3. Consulting services in demand

Just as a number of investors have been on the side-lines, many smaller funds have had to postpone launches because of lockdowns and the inaccessibility of capital. Such obstacles no longer stand in the way, so we expect fund launches to pick up. That will create more demand for consulting services.

For a large number of funds, the launch represents the first time that a fund manager is running a business. That can be true of even fund managers with extensive market experience. As a result, capital introduction is often just the start of a deeper relationship with their prime brokers.

How should the fund be launched? Should it have a COO or an outsourced COO? What service providers will be needed, and will they tick the right boxes for the investors? These are the sorts of questions that many new funds will encounter. Whether it concerns administration, tax or legal requirements, it’s critical that emerging funds have people who can guide them and present the best options. Even for funds that feel prepared to do the bulk of the work themselves, they know they can benefit from having a good sounding board. So, as a fresh wave of fund launches begins to crest, we expect closer scrutiny of prime brokers for their consulting capabilities. Cowen’s buy-side background and customer-focused ethos mean we are always looking for ways to help our clients succeed.

4. The aftershocks of a large fund implosion

Much has been written about the Archegos collapse. As much as anything, it has served as a fresh reminder that even with all the advances in risk management systems, there is always the chance of a sudden calamity.

For the hedge fund community, the affair has had specific ramifications. One is that it has forced some of the larger prime brokers to begin to rethink their participation in this market. While a number of banks have made clear that they are committed to the prime brokerage sector, there is still uncertainty. For funds, this means considering the possibility that one day they may need to find a new lead prime broker or a new number two. There is also potential movement of key personnel as prime broker veterans have naturally wondered about their employers’ plans.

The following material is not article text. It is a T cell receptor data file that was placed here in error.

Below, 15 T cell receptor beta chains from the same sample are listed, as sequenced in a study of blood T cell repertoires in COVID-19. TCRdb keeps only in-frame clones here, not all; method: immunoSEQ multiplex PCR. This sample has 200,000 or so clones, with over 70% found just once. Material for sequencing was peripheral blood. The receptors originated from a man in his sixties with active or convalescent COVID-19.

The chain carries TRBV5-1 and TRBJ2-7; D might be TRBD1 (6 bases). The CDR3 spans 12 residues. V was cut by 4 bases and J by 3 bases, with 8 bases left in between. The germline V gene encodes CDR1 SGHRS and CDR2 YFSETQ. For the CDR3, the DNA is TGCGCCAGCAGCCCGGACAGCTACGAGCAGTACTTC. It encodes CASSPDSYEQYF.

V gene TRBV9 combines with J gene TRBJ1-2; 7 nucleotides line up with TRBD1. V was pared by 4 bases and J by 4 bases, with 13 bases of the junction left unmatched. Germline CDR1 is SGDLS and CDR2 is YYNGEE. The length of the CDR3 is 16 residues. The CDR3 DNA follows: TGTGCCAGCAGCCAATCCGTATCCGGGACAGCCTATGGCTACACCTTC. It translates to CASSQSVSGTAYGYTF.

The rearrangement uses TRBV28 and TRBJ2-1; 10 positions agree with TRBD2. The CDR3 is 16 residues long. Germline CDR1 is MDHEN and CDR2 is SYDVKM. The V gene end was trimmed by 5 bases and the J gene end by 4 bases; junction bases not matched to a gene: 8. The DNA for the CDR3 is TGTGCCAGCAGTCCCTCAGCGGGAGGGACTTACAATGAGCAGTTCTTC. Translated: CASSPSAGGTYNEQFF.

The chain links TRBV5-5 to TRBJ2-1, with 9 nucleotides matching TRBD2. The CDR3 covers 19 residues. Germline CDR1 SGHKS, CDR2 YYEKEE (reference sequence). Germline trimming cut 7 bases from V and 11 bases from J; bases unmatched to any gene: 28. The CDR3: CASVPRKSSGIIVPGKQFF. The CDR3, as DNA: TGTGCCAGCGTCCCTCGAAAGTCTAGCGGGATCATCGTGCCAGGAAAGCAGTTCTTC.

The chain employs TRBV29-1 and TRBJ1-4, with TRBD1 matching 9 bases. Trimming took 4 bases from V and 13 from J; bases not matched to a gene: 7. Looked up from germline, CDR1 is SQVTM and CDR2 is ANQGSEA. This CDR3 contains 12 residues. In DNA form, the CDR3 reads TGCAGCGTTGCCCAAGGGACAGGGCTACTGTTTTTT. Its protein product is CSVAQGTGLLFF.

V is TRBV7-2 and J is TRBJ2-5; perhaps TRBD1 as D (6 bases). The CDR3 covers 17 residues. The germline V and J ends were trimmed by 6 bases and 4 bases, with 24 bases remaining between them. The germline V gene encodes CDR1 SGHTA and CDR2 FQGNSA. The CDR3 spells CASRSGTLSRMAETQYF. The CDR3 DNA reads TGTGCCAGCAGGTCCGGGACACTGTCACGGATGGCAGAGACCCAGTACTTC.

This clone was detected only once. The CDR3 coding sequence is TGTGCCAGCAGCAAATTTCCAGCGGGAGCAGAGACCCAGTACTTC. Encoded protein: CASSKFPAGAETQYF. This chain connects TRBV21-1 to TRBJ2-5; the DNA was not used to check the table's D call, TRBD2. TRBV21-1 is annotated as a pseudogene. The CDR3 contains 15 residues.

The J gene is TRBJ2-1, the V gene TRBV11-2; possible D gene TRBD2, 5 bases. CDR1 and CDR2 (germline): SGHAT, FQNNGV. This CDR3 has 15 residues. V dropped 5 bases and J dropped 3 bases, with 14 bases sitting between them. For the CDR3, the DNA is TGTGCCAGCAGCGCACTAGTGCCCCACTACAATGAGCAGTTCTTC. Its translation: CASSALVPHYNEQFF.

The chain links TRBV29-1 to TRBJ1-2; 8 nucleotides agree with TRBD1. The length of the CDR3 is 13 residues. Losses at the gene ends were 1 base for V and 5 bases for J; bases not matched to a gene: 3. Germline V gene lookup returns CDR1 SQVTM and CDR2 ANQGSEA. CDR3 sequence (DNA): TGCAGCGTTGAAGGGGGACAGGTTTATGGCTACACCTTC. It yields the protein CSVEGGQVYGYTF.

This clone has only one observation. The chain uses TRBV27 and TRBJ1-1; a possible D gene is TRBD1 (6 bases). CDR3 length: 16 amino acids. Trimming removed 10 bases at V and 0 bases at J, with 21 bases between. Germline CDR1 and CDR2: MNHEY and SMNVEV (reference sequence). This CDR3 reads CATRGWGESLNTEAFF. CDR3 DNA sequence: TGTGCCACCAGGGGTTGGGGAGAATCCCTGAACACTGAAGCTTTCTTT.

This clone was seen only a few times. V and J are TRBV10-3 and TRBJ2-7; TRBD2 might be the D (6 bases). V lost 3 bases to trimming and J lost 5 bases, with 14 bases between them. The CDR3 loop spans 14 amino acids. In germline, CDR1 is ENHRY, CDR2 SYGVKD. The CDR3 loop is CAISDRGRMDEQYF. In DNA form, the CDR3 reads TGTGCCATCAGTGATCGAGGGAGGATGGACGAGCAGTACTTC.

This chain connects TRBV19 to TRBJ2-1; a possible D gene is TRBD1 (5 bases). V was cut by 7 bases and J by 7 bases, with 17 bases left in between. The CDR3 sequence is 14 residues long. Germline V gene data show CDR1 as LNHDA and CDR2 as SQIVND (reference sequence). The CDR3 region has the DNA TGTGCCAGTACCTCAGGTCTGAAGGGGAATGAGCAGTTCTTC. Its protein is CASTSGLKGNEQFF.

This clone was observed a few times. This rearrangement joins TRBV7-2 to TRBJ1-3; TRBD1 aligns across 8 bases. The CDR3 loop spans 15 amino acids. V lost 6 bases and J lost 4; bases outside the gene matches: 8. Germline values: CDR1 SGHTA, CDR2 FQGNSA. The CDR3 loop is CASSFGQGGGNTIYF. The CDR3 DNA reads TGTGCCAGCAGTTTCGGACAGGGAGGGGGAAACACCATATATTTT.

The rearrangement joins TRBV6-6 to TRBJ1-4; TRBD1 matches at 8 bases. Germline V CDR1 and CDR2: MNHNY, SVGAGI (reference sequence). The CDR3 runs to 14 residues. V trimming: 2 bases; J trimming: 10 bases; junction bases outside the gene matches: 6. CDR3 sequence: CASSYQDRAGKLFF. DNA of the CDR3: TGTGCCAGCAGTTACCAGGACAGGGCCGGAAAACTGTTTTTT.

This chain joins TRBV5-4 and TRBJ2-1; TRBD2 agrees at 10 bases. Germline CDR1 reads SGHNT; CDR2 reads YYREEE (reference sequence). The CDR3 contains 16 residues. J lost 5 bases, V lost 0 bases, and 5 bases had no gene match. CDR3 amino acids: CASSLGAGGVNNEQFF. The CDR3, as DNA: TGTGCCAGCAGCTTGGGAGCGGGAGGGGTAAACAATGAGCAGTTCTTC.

Archegos created uncertainty in an industry that had become increasingly stable, with immediate knock-on effects. Pricing shifted and margin requirements increased as prime brokers reassessed the environment. Yet hedge funds, who must grapple with the hyper-dynamic nature of world markets, truly value stability. We do expect the aftershocks to fade, but for the early part of 2022 there will be lingering concern.

At Cowen, we have always taken a conservative approach to margin requirements. We believe it is important for hedge funds to have a sense of predictability as they navigate the choppy waters of global markets.

5. A more selective client base

What is clear from the first four trends is that despite the upheaval caused by the pandemic and high-profile events such as Archegos (and before that GameStop), competition among prime brokers for new fund clients is set to intensify. Given that, we expect both established and emerging hedge funds to be increasingly selective as they choose their providers.

From the funds’ vantage point, two factors are likely to make a big difference. First, how responsive is the prime broker likely to be? Can a fund manager speak to the right personnel quickly and easily? Will the manager get the time and attention they feel they need? Second, does the provider truly understand what a hedge fund is looking to achieve?

Large prime brokers are well stocked with personnel who have served this market for many years and know precisely how to deliver. But all along the spectrum, there is still a dearth of providers who have their own buy-side pedigree and can look at the various fund management challenges from that perspective. Cowen, for instance, is unusual in that sense in that it’s Prime Brokerage leaders have actually run hedge funds.

Prime brokers should be prepared for more searching questions from prospective hedge fund clients about the level of service and the responsiveness that will be on offer.

A different mindset:  Moving from providers to partners

In the coming months, we will be writing more in-depth articles about each of these trends.

Meanwhile, as the trends play out, one thing for us looks certain: funds will be expecting more from their prime brokers than ever before. It is no longer enough to offer first-rate lending and custody services. Hedge funds want the ability to work closely with their prime brokers to grow their business. In other words, they want partners, not just providers.

From where we sit, that makes the year ahead all the more exciting, because that is exactly how we look at the prime brokerage space too.